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Dave951

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About Dave951

  • Rank
    Junior Member

Profile Information

  • Gender
    Male
  • Location
    NC
  • Occupation
    carpenter
  • Interests
    Muzzleloading competition, woodworking, carpentry, history
  • Biography
    Former Asst Scoutmaster. Two sons made Eagle. Currently volunteering in Scouting Shooting Sports events as an NRA Certified Muzzleloading Instructor.

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  1. We finally have the logistics fairly nailed down. On 11/19-21, the Yadkin Valley Rangers will be holding the last 2 classes for becoming an NRA Certified Muzzleloading Instructor. Basic Instructor Training begins on Friday evening at 6p at the Training Center at Camp Raven Knob. Class will continue into Muzzleloading Instructor and finish on afternoon of 11/21. Cost for the class is $150 for both classes and includes materials, meals and lodging at the Training Center. Prior completion of Basic Muzzleloading is required. These two classes are aimed at helping the knowledgeable muzzleloading
  2. Thanks for the reply. We're going to offer the entire 3 courses starting with Basic Muzzleloading on 10/9 at Camp Raven Knob. The next two will be on the weekend of 11/20 and last all day Saturday and Sunday, also at CRK. The process as you've outlined is correct for a single discipline like Rifle. In the world of Muzzleloading, it's different. First is Basic Muzzleloading and it will cover safety, history and how to load and shoot BP rifles, handguns, and shotguns. In short, it covers 3 guns where the other courses cover only one. The Basic Instructor Training is the same for every discipline
  3. To work in Scouting muzzleloading, you must hold the NRA Muzzleloading Instructor Certification. Some of you got it at camp school but I bet my last dollar on my dying breath you did not get the education you really need to be effective. A group of us black powder competition shooters have gotten the certification. We've seen "instructors" who were shake n baked at camp school. To have a truly effective, fun and safe program, the instructor must be extremely knowledgeable and enthusiastic about the subject and that's probably not happening in a day at camp school. So our group is organized not
  4. I've spent two summers now volunteering as a Muzzleloading Instructor in a couple camps and this is how I see the state of affairs. First off, certified Muzzleloading Instructors are a rare bunch. Of those I've seen, only those in my little corner of muzzleloading instructors were actual muzzleloading enthusiasts and/or competitors. How in the hockey sticks do you think a Scout will think this is fun if the instructor isn't into it? Kids aren't dumb. They can see right through you given some time. So did you get the cert just to get the job? How exactly is that going to benefit the Scout?
  5. Saltine is a smaller target. Ritz at 25yd presents about the same aspect ratio as an 8moa black. Hardtack is way too easy. They're more fun at 100yd with the howitzer.
  6. So far, all our instructors are North South Skirmish Association competitors and we are quite well versed in minie ball accuracy. We aren't reenactors, we shoot live ammunition for score, including artillery. I can personally vouch for that as I'm on a 6lb rifled howitzer crew. In our effort, we have donated powder and caps from Schuetzen. We had 5 muskets donated to augment our own collections of muzzleloaders. There are a couple of "sutlers" who cater to the Civil War small arms collector and competitor who provide logistic support to keep those muskets running. One of our members does prese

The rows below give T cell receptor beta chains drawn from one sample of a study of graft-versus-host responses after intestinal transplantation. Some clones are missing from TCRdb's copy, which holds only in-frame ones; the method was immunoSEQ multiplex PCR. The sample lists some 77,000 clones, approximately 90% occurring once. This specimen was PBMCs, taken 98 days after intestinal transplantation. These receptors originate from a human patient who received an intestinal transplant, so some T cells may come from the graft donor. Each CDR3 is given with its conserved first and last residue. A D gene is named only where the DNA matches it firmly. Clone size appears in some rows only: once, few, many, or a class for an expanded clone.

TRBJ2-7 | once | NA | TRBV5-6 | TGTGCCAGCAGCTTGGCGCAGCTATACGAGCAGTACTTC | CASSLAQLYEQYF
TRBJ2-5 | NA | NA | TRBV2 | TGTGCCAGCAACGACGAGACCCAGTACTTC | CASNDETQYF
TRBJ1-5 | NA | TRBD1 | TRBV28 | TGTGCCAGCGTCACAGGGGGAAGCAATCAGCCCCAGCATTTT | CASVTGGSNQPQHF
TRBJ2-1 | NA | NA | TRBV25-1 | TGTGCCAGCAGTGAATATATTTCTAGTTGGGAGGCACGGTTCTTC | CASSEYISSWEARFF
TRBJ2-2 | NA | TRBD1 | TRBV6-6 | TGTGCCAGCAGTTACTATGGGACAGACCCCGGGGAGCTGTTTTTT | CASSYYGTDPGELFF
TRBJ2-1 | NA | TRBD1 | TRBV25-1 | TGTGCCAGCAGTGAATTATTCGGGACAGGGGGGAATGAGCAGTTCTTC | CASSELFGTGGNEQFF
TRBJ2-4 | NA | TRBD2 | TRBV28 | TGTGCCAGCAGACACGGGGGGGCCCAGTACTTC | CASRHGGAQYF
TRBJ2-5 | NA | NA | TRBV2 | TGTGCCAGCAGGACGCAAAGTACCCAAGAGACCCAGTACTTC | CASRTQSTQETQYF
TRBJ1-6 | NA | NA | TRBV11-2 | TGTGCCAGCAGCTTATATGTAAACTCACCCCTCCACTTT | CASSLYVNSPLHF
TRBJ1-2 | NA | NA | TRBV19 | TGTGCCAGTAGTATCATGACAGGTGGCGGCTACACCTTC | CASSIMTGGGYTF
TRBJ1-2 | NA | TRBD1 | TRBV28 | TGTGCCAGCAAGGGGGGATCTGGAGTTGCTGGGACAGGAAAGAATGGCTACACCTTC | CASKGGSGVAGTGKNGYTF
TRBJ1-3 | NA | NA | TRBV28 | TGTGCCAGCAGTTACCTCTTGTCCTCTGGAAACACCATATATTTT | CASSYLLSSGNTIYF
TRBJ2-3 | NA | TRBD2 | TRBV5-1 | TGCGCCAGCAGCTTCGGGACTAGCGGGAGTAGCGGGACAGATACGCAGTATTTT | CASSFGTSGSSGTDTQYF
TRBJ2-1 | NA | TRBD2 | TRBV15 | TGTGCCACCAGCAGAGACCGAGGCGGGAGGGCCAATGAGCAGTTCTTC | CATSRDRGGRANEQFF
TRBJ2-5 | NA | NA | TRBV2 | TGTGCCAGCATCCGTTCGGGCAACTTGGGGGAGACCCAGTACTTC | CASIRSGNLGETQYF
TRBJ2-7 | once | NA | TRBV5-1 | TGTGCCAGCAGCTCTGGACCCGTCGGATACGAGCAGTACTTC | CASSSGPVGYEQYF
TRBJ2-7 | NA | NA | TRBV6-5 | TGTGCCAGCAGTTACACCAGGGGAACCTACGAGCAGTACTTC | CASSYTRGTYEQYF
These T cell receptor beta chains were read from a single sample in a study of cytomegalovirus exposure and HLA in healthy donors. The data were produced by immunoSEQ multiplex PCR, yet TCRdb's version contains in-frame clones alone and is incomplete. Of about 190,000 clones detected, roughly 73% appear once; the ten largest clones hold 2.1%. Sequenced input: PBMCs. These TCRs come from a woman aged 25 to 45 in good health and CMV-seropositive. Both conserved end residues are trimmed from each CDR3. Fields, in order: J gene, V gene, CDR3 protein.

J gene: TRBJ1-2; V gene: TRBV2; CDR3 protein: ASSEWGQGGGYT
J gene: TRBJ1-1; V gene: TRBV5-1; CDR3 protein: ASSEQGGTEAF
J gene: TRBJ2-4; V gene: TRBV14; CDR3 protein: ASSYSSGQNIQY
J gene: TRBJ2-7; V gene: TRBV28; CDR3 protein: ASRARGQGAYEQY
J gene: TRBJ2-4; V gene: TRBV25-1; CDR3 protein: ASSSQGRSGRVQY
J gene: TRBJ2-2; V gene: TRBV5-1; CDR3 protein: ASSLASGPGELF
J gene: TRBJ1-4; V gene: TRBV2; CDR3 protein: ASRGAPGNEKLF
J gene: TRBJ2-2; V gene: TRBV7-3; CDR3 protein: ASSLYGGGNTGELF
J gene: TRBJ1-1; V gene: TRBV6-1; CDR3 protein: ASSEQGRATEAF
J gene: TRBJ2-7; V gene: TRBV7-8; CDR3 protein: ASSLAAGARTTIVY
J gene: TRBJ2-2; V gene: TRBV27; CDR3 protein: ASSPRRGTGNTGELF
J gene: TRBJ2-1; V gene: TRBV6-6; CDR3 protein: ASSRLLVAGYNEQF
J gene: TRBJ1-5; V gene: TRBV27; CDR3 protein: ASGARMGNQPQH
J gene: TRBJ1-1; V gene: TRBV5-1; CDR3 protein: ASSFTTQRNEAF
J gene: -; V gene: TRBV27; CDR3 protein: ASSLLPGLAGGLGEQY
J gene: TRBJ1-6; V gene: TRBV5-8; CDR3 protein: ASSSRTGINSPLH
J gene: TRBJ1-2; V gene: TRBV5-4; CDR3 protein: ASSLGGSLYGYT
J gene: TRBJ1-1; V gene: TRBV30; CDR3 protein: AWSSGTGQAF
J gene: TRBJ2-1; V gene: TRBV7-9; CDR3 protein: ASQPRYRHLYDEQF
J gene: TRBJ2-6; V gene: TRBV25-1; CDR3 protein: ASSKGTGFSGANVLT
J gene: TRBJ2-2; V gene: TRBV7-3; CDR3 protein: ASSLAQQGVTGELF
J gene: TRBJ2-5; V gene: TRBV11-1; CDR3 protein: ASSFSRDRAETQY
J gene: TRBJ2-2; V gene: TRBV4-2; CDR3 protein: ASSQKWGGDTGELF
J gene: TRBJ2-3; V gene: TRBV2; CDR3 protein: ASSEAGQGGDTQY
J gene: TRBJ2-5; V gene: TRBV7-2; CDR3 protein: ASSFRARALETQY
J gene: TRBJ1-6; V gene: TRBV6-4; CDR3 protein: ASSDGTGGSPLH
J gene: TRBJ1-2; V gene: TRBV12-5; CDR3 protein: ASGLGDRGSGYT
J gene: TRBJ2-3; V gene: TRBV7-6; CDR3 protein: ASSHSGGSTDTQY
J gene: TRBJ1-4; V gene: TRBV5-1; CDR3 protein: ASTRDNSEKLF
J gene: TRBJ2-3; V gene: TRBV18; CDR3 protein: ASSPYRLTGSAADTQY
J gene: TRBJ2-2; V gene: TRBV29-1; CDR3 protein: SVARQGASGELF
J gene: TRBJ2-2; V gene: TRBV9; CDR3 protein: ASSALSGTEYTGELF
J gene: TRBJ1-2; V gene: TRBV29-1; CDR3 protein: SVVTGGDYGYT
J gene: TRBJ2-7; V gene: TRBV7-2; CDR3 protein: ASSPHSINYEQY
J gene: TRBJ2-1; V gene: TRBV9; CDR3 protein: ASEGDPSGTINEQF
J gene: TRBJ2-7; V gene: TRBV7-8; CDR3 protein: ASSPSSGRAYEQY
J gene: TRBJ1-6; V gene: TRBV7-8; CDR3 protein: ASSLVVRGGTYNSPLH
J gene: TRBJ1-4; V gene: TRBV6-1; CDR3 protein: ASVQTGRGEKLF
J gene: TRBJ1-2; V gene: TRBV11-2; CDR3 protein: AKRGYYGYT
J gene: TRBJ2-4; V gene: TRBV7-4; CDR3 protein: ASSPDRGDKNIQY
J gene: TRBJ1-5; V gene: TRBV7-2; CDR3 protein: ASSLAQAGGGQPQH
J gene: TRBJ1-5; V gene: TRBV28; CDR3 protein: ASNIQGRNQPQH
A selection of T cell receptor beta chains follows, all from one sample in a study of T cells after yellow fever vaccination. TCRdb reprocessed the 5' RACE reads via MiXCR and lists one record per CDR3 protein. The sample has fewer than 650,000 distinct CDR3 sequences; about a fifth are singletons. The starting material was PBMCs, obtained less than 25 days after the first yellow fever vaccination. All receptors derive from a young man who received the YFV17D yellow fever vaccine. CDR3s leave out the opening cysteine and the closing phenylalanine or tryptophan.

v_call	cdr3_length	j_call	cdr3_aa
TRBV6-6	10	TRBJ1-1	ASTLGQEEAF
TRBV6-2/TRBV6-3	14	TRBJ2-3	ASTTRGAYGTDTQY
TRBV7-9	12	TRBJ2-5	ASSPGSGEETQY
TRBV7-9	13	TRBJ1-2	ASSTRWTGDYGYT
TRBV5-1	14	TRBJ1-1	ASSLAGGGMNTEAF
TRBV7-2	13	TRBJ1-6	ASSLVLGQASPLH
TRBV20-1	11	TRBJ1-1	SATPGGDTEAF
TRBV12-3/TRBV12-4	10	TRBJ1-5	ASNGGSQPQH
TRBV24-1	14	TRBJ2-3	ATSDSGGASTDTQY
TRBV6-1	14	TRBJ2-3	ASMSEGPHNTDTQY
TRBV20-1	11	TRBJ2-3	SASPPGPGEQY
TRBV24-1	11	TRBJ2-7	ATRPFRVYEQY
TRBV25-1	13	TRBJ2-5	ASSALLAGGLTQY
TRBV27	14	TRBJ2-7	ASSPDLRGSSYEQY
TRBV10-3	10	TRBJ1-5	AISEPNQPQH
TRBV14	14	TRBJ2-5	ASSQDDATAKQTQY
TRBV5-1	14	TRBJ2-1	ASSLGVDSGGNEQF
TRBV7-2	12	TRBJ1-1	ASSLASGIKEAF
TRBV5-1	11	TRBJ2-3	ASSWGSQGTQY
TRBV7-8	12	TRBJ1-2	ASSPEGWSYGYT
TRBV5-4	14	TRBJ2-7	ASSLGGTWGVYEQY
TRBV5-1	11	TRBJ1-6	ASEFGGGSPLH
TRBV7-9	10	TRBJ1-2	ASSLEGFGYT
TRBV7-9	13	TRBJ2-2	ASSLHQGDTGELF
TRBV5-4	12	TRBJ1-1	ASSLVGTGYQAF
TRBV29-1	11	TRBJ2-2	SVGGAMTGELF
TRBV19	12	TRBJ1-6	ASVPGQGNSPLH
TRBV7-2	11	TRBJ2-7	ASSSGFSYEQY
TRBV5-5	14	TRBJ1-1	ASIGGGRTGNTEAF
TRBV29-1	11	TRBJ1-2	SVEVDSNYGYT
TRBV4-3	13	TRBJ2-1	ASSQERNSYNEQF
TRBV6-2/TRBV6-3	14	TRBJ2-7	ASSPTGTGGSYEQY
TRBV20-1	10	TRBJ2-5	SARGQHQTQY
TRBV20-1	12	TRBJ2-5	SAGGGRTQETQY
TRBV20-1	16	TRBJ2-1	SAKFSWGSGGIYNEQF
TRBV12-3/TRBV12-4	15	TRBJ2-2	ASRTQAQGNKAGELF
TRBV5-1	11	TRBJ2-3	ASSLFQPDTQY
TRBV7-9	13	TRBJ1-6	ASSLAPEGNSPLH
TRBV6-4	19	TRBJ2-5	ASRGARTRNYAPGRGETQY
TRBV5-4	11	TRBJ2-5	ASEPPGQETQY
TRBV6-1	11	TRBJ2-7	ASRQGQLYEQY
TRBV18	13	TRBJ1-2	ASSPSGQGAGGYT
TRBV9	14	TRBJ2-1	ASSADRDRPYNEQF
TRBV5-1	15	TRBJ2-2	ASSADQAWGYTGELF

7. Here's a couple pix from the range- The day starts with a safety brief and a quick history lesson Then on to the fun part Best shot of the summer at Camp Raven Knob that year, an 11yo daughter of a Scoutmaster Evenings that first year were an open shoot at the main range back in the camp. Lots of ammo expended, much fun was had by the Scouts.
  8. I started my involvement with BSA back in the late 60s with Troop 134 in Charlotte, NC. The troop fell apart, I found the "fumes" and went my way, but later my dad (our Asst Scoutmaster) told me the real reason the troop failed- adults not committed to the future of the kids. So as my sons became old enough to get into Scouting, I got involved right with them with Troop 415 Old Hickory Council in NC. They made Eagle, one with palms. Of their friends in the troop, all of them made Eagle. Each of those young men has had amazing lives as adults in their career fields. The reason, we had a cadre o
  9. Want to see what we have been up to at CRK? https://www.muzzleloadingforum.com/threads/so-heres-what-weve-been-up-to.115764/#post-1582379 https://www.muzzleloadingforum.com/threads/were-back-at-it.133586/ https://www.muzzleloadingforum.com/threads/deep-in-the-woods-near-cripple-creek-at-mountain-man-camp.134409/ And want to get involved in the fun? Well, we're holding the first of a three part course needed to work in muzzle loading shooting sports in Scouting. Here's a link to that. https://www.muzzleloadingforum.com/threads/basic-mu
  10. Just to say howdy from NC. I'm not new to Scouting as I was in the BSA as a youngster and later was Asst Scoutmaster in my sons troop. I'm back active again as a Certified Instructor in the Shooting Sports side.
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